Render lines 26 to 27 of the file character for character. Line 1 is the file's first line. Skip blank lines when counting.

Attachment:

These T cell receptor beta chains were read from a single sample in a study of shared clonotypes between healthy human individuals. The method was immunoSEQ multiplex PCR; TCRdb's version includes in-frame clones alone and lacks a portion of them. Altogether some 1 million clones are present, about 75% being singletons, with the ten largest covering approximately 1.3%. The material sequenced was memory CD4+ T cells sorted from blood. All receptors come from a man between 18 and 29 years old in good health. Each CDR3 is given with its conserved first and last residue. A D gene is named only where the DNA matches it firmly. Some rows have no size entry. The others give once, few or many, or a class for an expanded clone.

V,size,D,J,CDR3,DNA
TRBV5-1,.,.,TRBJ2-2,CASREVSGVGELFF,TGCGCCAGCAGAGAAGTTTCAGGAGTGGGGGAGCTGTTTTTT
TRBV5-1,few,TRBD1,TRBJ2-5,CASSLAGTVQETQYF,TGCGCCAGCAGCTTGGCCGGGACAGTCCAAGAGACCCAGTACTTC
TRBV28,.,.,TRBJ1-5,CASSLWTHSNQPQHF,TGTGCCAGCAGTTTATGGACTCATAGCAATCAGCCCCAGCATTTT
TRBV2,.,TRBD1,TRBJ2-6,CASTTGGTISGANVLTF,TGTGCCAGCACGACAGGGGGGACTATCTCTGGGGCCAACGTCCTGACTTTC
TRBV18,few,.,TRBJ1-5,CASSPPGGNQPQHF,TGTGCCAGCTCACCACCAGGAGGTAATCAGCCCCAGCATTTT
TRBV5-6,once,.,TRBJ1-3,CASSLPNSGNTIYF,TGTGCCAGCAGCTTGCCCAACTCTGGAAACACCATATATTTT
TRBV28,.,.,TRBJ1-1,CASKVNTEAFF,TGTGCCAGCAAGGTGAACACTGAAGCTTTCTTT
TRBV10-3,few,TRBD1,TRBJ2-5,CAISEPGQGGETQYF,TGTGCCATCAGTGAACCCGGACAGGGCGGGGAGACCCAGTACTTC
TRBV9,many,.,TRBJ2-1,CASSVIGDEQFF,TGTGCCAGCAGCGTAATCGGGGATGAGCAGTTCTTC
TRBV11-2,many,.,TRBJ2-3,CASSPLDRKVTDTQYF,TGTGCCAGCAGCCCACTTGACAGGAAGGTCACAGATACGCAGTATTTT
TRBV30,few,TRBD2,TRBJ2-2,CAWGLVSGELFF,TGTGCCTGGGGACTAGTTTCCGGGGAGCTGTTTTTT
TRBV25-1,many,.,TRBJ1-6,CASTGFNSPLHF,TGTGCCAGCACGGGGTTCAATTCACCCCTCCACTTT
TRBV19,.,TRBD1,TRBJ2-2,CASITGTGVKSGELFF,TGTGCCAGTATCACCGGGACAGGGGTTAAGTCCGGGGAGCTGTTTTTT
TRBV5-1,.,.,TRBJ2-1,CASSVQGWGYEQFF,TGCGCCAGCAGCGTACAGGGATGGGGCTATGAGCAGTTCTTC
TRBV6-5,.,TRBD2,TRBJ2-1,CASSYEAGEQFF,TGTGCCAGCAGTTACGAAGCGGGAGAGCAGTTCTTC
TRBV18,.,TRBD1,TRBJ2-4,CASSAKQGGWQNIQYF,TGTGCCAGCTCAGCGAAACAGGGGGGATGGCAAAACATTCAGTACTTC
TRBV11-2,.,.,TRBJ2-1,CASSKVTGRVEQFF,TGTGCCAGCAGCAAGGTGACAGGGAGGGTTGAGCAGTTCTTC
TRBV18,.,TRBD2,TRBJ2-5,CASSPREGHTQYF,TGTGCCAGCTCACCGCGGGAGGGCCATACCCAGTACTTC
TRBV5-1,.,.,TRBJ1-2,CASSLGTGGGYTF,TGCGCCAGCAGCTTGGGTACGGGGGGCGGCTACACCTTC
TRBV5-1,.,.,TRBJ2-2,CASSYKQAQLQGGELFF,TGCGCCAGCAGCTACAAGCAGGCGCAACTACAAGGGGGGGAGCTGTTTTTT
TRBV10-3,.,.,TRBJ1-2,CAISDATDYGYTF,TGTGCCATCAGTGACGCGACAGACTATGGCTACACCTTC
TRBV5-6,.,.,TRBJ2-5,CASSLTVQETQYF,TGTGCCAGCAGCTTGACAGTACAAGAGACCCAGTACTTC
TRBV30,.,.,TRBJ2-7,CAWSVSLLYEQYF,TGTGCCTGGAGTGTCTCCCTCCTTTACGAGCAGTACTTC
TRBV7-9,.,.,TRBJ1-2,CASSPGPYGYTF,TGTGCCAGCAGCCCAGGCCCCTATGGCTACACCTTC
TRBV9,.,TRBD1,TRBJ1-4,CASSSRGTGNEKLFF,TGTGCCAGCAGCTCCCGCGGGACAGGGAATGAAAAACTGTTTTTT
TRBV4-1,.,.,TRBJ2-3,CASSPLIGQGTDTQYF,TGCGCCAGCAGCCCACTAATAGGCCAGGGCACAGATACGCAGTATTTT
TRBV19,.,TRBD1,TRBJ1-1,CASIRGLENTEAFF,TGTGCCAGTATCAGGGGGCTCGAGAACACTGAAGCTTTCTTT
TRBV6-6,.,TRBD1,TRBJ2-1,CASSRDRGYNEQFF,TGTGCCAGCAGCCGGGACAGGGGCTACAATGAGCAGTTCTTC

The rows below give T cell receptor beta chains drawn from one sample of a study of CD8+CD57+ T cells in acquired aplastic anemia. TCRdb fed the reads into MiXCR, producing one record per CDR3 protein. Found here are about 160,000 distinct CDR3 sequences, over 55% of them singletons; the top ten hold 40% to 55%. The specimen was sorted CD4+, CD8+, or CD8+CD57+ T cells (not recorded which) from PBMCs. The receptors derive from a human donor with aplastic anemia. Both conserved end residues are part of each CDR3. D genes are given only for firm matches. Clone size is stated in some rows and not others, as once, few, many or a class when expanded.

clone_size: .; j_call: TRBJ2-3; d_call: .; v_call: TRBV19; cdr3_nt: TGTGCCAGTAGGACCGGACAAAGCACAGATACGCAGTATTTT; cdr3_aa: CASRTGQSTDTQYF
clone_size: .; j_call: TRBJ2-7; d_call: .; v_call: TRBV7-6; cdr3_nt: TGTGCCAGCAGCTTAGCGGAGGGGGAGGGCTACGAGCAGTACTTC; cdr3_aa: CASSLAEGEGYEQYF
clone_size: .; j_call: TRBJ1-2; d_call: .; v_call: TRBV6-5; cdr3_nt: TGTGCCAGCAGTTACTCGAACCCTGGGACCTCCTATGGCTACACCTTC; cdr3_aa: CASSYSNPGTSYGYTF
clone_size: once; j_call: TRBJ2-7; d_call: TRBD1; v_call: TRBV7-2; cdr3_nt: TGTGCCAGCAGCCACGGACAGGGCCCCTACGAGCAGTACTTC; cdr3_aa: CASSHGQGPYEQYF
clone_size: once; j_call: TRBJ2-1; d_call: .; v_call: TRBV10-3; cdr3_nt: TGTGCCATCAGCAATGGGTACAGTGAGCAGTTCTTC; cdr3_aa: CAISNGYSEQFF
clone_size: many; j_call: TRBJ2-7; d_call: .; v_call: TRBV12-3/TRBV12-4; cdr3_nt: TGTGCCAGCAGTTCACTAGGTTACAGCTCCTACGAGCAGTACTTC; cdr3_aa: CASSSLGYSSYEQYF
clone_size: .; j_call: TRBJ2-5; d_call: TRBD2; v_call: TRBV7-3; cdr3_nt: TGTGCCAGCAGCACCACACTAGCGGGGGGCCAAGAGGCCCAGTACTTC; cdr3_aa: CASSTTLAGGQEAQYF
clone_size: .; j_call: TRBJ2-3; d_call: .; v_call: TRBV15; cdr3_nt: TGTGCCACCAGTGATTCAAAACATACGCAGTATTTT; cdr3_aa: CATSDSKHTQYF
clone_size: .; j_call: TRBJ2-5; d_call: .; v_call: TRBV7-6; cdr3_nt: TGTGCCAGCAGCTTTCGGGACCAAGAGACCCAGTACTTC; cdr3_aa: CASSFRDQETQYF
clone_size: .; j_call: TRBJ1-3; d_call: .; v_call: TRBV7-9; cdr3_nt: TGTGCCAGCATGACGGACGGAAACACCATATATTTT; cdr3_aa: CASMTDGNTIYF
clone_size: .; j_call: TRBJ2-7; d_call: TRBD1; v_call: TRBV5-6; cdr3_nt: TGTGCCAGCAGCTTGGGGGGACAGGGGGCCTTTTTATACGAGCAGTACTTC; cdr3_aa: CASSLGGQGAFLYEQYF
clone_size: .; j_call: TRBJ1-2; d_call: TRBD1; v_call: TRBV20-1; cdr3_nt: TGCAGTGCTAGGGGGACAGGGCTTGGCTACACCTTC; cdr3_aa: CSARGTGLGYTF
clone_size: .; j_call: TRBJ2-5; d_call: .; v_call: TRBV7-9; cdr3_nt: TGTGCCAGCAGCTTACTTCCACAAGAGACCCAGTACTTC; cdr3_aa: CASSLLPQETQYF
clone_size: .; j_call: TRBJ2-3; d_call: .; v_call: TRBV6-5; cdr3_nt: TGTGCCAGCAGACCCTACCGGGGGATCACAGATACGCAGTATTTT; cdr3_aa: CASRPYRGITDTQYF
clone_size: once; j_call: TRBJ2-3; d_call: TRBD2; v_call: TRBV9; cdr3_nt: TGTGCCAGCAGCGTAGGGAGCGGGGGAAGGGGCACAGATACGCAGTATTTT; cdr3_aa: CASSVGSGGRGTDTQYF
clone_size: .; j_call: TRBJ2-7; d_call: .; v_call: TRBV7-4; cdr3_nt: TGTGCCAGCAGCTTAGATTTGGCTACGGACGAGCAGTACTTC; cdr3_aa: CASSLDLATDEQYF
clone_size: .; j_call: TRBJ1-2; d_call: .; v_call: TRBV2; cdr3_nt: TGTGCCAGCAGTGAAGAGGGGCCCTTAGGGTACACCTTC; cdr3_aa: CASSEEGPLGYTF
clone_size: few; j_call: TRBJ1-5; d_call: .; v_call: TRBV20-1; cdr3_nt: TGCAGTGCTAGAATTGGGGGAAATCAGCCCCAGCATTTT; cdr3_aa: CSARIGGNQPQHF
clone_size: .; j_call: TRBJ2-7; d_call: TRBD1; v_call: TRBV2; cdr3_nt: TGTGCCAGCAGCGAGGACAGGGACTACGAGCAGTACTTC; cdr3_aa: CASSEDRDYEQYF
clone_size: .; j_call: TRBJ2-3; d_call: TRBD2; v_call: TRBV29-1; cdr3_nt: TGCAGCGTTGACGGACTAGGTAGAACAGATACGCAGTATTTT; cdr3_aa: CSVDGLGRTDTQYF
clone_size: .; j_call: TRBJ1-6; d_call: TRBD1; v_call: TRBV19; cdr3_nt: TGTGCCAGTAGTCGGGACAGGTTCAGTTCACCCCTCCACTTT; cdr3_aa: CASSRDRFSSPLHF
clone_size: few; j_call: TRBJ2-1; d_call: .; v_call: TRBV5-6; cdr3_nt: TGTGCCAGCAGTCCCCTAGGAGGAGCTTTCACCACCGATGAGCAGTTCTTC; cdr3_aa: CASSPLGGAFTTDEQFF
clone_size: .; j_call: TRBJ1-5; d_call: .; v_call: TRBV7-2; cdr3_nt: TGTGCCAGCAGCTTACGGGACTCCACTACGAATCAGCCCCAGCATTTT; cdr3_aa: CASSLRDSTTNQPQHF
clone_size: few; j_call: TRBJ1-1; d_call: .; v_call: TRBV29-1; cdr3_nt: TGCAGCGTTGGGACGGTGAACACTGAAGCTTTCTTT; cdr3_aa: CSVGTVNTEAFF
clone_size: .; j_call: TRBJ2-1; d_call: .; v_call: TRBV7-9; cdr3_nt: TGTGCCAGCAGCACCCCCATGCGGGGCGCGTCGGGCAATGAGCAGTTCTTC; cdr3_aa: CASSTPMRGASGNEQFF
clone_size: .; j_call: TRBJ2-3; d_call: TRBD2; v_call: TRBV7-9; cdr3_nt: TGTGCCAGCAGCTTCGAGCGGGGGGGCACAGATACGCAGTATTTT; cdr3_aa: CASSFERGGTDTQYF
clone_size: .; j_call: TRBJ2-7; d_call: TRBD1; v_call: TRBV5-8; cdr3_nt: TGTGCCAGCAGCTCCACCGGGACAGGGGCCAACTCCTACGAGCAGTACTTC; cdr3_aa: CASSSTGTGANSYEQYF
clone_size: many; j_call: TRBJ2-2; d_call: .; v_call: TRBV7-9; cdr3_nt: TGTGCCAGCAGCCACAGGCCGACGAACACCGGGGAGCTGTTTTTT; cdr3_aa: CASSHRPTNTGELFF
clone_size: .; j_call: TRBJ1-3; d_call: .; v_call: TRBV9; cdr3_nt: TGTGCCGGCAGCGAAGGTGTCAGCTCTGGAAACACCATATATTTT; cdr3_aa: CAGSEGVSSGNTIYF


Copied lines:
TRBV7-9,.,.,TRBJ1-2,CASSPGPYGYTF,TGTGCCAGCAGCCCAGGCCCCTATGGCTACACCTTC
TRBV9,.,TRBD1,TRBJ1-4,CASSSRGTGNEKLFF,TGTGCCAGCAGCTCCCGCGGGACAGGGAATGAAAAACTGTTTTTT